Ben-David, an Ashkelonite born and bred, grew up as a not particularly observant Jewish Israeli. After service in an elite army unit he followed the wanderlust in his heart to the great expanses of the United States where, in Pleasanton, CA, he met a Lubavitch rabbi who changed the course of his life. "It can happen anywhere," he smiles. "You begin to find yourself."
In his formal, dark attire he is a unique figure among the ratty swarm of local media, and is universally recognized as the most expert.
"Oh, Udi Ben-David, he's, wow …" beings Asaf Pozailov, who reports on southern Israel for the national Reshet B radio, Israel's version of NPR. "You know those guys you hear about, who just know everything and bring in huge stories? He's one of those. Really. His work is a mission.”
Marciano, too, is a local legend, in particular for the probing questions she addresses to the local officials who appear frequently on her show.
"Radio of the South is a pillar of our community," Ashkelon mayor Itamar Shimony told GlobalPost. "It lives and breathes our city and it’s a 24 hour-a-day source for everyone who lives here. It's like oxygen."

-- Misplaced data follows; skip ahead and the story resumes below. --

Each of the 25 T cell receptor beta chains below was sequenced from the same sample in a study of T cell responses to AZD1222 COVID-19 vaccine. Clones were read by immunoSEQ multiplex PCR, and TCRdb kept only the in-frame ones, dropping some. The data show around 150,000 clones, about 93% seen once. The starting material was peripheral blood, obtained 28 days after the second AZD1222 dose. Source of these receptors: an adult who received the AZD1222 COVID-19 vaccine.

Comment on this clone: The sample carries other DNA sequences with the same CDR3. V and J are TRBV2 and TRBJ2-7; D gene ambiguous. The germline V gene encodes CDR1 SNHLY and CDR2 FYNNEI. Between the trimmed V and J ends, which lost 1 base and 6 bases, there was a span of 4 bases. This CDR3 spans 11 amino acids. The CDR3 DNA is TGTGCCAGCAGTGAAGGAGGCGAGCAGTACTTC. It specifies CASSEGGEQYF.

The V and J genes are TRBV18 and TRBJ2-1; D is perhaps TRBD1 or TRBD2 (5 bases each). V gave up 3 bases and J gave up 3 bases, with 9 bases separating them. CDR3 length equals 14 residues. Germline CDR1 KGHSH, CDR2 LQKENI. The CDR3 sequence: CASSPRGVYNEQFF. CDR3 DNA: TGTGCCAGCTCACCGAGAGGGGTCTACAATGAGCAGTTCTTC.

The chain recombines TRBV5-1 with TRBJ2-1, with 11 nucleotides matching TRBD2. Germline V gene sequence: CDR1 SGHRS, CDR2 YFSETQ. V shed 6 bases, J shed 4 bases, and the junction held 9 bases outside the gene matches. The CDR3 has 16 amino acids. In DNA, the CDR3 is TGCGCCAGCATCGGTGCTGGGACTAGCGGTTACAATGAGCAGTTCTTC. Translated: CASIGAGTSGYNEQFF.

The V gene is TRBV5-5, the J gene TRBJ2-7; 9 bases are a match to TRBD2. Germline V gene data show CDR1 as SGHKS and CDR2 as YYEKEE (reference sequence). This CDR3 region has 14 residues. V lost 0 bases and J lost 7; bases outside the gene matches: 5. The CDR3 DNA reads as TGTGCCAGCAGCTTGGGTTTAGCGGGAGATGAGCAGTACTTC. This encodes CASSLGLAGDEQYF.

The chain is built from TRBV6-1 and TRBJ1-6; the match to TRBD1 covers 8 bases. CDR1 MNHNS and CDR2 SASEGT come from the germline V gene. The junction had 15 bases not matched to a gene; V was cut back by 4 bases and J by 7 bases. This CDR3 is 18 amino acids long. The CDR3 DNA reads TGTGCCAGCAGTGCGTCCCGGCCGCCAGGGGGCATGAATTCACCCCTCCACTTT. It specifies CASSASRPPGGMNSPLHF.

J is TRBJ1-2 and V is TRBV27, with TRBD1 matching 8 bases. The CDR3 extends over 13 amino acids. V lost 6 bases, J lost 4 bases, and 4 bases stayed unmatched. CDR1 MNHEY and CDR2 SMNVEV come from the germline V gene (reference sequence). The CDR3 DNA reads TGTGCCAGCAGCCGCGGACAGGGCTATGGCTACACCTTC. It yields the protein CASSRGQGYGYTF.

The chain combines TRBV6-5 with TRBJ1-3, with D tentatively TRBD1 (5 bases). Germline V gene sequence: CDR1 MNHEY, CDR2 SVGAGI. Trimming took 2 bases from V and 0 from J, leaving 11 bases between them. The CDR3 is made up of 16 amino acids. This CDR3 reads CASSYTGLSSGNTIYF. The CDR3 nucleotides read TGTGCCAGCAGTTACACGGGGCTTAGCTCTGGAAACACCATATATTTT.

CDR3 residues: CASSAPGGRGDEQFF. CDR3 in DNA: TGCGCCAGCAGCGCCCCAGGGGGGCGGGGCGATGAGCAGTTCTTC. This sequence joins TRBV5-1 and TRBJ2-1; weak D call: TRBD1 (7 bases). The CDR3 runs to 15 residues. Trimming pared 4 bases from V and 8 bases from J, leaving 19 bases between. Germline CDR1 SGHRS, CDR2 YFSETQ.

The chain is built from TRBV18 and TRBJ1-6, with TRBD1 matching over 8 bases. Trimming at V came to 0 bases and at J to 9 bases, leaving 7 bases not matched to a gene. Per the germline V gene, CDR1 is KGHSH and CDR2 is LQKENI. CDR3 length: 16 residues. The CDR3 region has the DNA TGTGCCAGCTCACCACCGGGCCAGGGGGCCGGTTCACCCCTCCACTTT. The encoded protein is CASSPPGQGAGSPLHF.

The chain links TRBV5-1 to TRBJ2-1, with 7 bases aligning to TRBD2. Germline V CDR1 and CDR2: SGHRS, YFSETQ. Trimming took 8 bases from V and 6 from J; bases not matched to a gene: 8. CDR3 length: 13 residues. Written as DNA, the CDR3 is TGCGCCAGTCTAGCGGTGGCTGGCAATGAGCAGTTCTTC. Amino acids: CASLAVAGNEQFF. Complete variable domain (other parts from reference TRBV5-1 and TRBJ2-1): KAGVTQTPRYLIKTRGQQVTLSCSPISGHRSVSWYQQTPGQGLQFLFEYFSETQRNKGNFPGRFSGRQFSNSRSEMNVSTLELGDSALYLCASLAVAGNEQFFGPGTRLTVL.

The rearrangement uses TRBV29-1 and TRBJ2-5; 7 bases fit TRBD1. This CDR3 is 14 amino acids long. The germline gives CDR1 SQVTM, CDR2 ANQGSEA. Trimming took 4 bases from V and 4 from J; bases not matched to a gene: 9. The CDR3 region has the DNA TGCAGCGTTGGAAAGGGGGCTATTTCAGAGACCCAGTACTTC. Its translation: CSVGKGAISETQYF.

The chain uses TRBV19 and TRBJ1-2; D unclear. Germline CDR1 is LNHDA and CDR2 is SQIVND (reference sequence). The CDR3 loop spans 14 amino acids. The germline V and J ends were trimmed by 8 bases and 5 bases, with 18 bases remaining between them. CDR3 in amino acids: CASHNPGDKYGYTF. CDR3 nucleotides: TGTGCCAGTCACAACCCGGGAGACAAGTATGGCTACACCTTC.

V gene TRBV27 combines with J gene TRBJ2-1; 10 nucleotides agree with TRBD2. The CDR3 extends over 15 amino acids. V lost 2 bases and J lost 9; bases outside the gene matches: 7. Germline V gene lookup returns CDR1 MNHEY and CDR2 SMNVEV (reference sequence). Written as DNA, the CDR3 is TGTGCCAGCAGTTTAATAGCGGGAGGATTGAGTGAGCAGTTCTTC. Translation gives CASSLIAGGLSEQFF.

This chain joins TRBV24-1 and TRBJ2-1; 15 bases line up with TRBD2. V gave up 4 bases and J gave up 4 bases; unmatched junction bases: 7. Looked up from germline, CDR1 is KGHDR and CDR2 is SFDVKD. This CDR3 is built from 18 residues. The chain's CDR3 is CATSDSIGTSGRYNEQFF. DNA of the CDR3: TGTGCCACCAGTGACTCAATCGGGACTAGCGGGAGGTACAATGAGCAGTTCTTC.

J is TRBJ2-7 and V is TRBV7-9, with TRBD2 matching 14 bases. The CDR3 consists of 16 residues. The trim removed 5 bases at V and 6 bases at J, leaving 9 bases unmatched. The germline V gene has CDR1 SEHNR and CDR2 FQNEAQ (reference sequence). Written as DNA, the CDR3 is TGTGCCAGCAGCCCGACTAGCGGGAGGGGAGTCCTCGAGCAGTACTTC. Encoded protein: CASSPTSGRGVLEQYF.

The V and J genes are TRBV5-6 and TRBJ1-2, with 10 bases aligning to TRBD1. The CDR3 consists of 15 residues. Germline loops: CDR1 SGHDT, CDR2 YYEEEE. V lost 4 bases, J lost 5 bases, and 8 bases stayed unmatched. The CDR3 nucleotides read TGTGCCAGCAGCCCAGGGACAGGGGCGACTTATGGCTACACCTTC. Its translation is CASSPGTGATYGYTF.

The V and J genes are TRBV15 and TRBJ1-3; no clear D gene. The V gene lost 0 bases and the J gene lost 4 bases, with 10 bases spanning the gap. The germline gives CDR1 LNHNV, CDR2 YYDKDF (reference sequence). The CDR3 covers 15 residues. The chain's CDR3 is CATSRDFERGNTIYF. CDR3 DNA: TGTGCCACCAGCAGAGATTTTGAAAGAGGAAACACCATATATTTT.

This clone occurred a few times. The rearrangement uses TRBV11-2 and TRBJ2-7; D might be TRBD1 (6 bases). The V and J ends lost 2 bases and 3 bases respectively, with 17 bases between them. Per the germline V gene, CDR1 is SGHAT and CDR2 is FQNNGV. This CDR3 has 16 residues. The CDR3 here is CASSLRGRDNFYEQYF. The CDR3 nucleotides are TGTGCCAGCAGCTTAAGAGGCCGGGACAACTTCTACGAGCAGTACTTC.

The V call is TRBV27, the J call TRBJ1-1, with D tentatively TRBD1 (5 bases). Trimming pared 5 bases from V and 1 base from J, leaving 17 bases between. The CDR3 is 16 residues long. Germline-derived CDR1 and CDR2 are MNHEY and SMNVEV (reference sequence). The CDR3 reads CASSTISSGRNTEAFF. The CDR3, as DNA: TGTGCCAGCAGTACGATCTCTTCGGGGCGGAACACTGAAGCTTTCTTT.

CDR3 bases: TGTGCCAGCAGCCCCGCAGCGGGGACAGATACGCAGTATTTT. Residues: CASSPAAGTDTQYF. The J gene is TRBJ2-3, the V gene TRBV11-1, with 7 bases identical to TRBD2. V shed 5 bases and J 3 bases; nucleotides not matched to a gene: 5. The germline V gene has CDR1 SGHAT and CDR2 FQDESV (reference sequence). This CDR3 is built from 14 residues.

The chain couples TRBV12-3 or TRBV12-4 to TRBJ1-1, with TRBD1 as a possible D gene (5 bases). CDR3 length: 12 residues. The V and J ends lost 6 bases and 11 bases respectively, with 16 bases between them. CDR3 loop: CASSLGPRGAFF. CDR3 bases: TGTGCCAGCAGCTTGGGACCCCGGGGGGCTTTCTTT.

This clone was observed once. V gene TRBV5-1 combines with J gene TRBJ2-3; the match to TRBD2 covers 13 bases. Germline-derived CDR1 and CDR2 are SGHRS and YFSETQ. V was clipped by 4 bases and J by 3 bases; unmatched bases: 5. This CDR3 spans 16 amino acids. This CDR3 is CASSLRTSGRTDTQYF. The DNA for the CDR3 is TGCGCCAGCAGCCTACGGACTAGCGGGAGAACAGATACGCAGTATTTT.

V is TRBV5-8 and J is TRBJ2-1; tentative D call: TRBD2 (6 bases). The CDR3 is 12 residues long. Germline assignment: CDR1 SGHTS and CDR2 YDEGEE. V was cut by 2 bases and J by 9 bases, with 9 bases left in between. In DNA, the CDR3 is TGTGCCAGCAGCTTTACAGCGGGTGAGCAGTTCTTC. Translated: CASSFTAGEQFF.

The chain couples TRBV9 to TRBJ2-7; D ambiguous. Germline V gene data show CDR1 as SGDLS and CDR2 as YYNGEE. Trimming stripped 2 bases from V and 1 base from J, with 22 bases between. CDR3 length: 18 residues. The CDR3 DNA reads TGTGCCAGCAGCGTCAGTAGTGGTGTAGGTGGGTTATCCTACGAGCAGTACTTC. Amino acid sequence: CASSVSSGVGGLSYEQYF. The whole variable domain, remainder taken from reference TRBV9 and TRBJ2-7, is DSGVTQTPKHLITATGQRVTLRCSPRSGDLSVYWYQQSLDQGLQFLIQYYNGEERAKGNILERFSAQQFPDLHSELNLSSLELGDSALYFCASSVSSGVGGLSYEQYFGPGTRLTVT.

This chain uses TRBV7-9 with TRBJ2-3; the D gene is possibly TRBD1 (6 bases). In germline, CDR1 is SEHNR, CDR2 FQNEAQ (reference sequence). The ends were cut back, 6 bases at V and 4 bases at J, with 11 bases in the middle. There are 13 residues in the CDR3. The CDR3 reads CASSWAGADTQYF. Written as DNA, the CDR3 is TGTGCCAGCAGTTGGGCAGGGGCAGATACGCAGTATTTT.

The criticism he faces on-air is "absolutely ok. It doesn't upset me in the least," he says. "To the contrary, I'm grateful. It brings me closer to the people."
The crew, all of whom are lifelong residents of the zone affected by rockets, applies itself to its task with an unusual sense of passion. "I take things very much to heart," Marciano says, remarking that one of the first rockets lobbed from Gaza into Israel, seven years ago, landed just outside the studio by a neighborhood clinic and injured a doctor.
While music plays, the group chat about their latest near misses — for example, on Tuesday, a siren that sounded as Roytman and Zeibel drove to Beer Sheva, requiring they abandon the car on the highway and lie flat on the ground several yards away. Casualties have been rare since 2011, when Israel's Iron Dome anti-missile batteries became operational, but the rockets have shaped identities in this region.
"I live in fear like everybody here does," Marciano, the divorced mother of three young adult children, says. "I cook a lot. The more sirens sound, the more cakes I make — I have no idea why."